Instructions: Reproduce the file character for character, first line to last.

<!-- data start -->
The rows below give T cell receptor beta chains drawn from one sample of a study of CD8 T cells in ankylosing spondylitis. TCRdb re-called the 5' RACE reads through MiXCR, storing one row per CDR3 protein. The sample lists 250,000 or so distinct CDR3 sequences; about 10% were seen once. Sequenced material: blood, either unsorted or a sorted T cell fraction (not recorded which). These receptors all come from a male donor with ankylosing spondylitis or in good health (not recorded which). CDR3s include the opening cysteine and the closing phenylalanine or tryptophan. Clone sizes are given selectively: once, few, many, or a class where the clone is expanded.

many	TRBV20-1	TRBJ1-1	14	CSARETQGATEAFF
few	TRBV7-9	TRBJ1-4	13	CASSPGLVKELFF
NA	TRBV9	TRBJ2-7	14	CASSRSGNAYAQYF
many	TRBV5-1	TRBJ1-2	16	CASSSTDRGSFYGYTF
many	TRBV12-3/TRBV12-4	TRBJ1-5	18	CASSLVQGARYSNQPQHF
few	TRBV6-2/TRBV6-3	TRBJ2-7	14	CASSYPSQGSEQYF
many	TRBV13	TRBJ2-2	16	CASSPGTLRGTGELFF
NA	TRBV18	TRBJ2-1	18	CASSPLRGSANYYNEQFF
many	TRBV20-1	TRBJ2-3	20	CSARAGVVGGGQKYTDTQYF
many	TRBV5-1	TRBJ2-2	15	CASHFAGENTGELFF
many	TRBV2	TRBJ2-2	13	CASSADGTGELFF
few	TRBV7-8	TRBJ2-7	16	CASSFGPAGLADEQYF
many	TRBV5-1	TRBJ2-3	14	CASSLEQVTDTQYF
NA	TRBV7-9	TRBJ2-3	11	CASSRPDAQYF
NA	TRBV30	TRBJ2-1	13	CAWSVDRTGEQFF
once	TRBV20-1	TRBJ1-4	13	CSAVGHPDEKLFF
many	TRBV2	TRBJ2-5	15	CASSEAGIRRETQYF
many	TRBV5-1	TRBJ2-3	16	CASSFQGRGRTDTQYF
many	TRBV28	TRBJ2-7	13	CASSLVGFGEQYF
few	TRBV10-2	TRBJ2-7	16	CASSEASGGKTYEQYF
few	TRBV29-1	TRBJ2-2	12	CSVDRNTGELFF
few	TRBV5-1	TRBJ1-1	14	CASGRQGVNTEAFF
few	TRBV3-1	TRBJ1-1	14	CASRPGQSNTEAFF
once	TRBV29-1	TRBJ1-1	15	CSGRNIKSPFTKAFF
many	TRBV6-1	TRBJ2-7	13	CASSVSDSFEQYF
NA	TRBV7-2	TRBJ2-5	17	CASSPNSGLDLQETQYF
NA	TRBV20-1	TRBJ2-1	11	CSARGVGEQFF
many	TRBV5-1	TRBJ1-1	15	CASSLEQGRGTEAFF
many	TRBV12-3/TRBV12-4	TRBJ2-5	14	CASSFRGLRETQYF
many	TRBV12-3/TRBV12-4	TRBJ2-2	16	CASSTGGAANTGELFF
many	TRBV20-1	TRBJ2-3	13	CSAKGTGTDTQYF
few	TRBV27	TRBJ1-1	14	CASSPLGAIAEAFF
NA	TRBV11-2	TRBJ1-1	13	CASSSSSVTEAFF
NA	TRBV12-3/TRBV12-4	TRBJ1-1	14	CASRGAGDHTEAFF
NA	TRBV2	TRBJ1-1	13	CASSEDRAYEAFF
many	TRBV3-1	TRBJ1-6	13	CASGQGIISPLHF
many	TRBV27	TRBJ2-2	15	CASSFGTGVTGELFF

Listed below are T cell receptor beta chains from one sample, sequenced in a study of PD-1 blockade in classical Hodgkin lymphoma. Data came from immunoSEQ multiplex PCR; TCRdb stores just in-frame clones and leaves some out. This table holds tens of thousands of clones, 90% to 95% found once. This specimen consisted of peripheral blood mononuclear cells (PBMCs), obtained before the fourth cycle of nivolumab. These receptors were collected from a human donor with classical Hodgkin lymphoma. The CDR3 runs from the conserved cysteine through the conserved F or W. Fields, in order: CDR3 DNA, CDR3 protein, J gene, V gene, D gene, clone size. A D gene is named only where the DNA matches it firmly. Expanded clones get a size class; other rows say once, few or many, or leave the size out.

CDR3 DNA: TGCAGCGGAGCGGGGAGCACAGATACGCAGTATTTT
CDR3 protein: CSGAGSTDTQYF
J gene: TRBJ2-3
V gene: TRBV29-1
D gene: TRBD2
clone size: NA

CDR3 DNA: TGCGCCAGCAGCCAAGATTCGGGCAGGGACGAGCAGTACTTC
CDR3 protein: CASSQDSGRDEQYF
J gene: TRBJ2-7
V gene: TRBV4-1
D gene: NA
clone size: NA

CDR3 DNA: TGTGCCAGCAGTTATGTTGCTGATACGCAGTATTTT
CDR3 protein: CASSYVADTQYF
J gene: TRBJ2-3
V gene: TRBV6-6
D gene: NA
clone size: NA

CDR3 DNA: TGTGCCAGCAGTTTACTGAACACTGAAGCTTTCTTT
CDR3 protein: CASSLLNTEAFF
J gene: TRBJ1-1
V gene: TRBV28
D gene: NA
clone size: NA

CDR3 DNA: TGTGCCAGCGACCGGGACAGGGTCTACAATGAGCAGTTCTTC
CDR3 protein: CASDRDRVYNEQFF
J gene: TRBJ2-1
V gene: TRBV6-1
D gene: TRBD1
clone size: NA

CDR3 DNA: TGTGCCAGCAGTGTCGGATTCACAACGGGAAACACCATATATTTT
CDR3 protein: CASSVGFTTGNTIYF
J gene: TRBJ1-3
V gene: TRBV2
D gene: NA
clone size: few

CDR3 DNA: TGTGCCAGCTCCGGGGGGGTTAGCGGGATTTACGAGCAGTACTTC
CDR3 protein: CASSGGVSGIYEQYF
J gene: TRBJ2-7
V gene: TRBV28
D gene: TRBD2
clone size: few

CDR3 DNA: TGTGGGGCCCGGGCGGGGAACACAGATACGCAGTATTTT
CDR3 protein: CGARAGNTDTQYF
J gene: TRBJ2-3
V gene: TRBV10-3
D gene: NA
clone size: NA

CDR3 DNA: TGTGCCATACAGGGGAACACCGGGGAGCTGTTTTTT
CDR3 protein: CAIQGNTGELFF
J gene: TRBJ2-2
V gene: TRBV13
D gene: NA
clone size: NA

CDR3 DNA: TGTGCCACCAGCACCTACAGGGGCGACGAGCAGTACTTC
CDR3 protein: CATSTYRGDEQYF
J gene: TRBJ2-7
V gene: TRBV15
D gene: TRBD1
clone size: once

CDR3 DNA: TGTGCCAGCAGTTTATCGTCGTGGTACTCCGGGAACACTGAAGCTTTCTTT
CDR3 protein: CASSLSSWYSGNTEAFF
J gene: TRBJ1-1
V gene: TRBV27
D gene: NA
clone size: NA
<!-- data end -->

The rows below give T cell receptor beta chains drawn from one sample of a study of CD8 T cells in ankylosing spondylitis. TCRdb re-called the 5' RACE reads through MiXCR, storing one row per CDR3 protein. The sample lists 250,000 or so distinct CDR3 sequences; about 10% were seen once. Sequenced material: blood, either unsorted or a sorted T cell fraction (not recorded which). These receptors all come from a male donor with ankylosing spondylitis or in good health (not recorded which). CDR3s include the opening cysteine and the closing phenylalanine or tryptophan. Clone sizes are given selectively: once, few, many, or a class where the clone is expanded.

many	TRBV20-1	TRBJ1-1	14	CSARETQGATEAFF
few	TRBV7-9	TRBJ1-4	13	CASSPGLVKELFF
NA	TRBV9	TRBJ2-7	14	CASSRSGNAYAQYF
many	TRBV5-1	TRBJ1-2	16	CASSSTDRGSFYGYTF
many	TRBV12-3/TRBV12-4	TRBJ1-5	18	CASSLVQGARYSNQPQHF
few	TRBV6-2/TRBV6-3	TRBJ2-7	14	CASSYPSQGSEQYF
many	TRBV13	TRBJ2-2	16	CASSPGTLRGTGELFF
NA	TRBV18	TRBJ2-1	18	CASSPLRGSANYYNEQFF
many	TRBV20-1	TRBJ2-3	20	CSARAGVVGGGQKYTDTQYF
many	TRBV5-1	TRBJ2-2	15	CASHFAGENTGELFF
many	TRBV2	TRBJ2-2	13	CASSADGTGELFF
few	TRBV7-8	TRBJ2-7	16	CASSFGPAGLADEQYF
many	TRBV5-1	TRBJ2-3	14	CASSLEQVTDTQYF
NA	TRBV7-9	TRBJ2-3	11	CASSRPDAQYF
NA	TRBV30	TRBJ2-1	13	CAWSVDRTGEQFF
once	TRBV20-1	TRBJ1-4	13	CSAVGHPDEKLFF
many	TRBV2	TRBJ2-5	15	CASSEAGIRRETQYF
many	TRBV5-1	TRBJ2-3	16	CASSFQGRGRTDTQYF
many	TRBV28	TRBJ2-7	13	CASSLVGFGEQYF
few	TRBV10-2	TRBJ2-7	16	CASSEASGGKTYEQYF
few	TRBV29-1	TRBJ2-2	12	CSVDRNTGELFF
few	TRBV5-1	TRBJ1-1	14	CASGRQGVNTEAFF
few	TRBV3-1	TRBJ1-1	14	CASRPGQSNTEAFF
once	TRBV29-1	TRBJ1-1	15	CSGRNIKSPFTKAFF
many	TRBV6-1	TRBJ2-7	13	CASSVSDSFEQYF
NA	TRBV7-2	TRBJ2-5	17	CASSPNSGLDLQETQYF
NA	TRBV20-1	TRBJ2-1	11	CSARGVGEQFF
many	TRBV5-1	TRBJ1-1	15	CASSLEQGRGTEAFF
many	TRBV12-3/TRBV12-4	TRBJ2-5	14	CASSFRGLRETQYF
many	TRBV12-3/TRBV12-4	TRBJ2-2	16	CASSTGGAANTGELFF
many	TRBV20-1	TRBJ2-3	13	CSAKGTGTDTQYF
few	TRBV27	TRBJ1-1	14	CASSPLGAIAEAFF
NA	TRBV11-2	TRBJ1-1	13	CASSSSSVTEAFF
NA	TRBV12-3/TRBV12-4	TRBJ1-1	14	CASRGAGDHTEAFF
NA	TRBV2	TRBJ1-1	13	CASSEDRAYEAFF
many	TRBV3-1	TRBJ1-6	13	CASGQGIISPLHF
many	TRBV27	TRBJ2-2	15	CASSFGTGVTGELFF

Listed below are T cell receptor beta chains from one sample, sequenced in a study of PD-1 blockade in classical Hodgkin lymphoma. Data came from immunoSEQ multiplex PCR; TCRdb stores just in-frame clones and leaves some out. This table holds tens of thousands of clones, 90% to 95% found once. This specimen consisted of peripheral blood mononuclear cells (PBMCs), obtained before the fourth cycle of nivolumab. These receptors were collected from a human donor with classical Hodgkin lymphoma. The CDR3 runs from the conserved cysteine through the conserved F or W. Fields, in order: CDR3 DNA, CDR3 protein, J gene, V gene, D gene, clone size. A D gene is named only where the DNA matches it firmly. Expanded clones get a size class; other rows say once, few or many, or leave the size out.

CDR3 DNA: TGCAGCGGAGCGGGGAGCACAGATACGCAGTATTTT
CDR3 protein: CSGAGSTDTQYF
J gene: TRBJ2-3
V gene: TRBV29-1
D gene: TRBD2
clone size: NA

CDR3 DNA: TGCGCCAGCAGCCAAGATTCGGGCAGGGACGAGCAGTACTTC
CDR3 protein: CASSQDSGRDEQYF
J gene: TRBJ2-7
V gene: TRBV4-1
D gene: NA
clone size: NA

CDR3 DNA: TGTGCCAGCAGTTATGTTGCTGATACGCAGTATTTT
CDR3 protein: CASSYVADTQYF
J gene: TRBJ2-3
V gene: TRBV6-6
D gene: NA
clone size: NA

CDR3 DNA: TGTGCCAGCAGTTTACTGAACACTGAAGCTTTCTTT
CDR3 protein: CASSLLNTEAFF
J gene: TRBJ1-1
V gene: TRBV28
D gene: NA
clone size: NA

CDR3 DNA: TGTGCCAGCGACCGGGACAGGGTCTACAATGAGCAGTTCTTC
CDR3 protein: CASDRDRVYNEQFF
J gene: TRBJ2-1
V gene: TRBV6-1
D gene: TRBD1
clone size: NA

CDR3 DNA: TGTGCCAGCAGTGTCGGATTCACAACGGGAAACACCATATATTTT
CDR3 protein: CASSVGFTTGNTIYF
J gene: TRBJ1-3
V gene: TRBV2
D gene: NA
clone size: few

CDR3 DNA: TGTGCCAGCTCCGGGGGGGTTAGCGGGATTTACGAGCAGTACTTC
CDR3 protein: CASSGGVSGIYEQYF
J gene: TRBJ2-7
V gene: TRBV28
D gene: TRBD2
clone size: few

CDR3 DNA: TGTGGGGCCCGGGCGGGGAACACAGATACGCAGTATTTT
CDR3 protein: CGARAGNTDTQYF
J gene: TRBJ2-3
V gene: TRBV10-3
D gene: NA
clone size: NA

CDR3 DNA: TGTGCCATACAGGGGAACACCGGGGAGCTGTTTTTT
CDR3 protein: CAIQGNTGELFF
J gene: TRBJ2-2
V gene: TRBV13
D gene: NA
clone size: NA

CDR3 DNA: TGTGCCACCAGCACCTACAGGGGCGACGAGCAGTACTTC
CDR3 protein: CATSTYRGDEQYF
J gene: TRBJ2-7
V gene: TRBV15
D gene: TRBD1
clone size: once

CDR3 DNA: TGTGCCAGCAGTTTATCGTCGTGGTACTCCGGGAACACTGAAGCTTTCTTT
CDR3 protein: CASSLSSWYSGNTEAFF
J gene: TRBJ1-1
V gene: TRBV27
D gene: NA
clone size: NA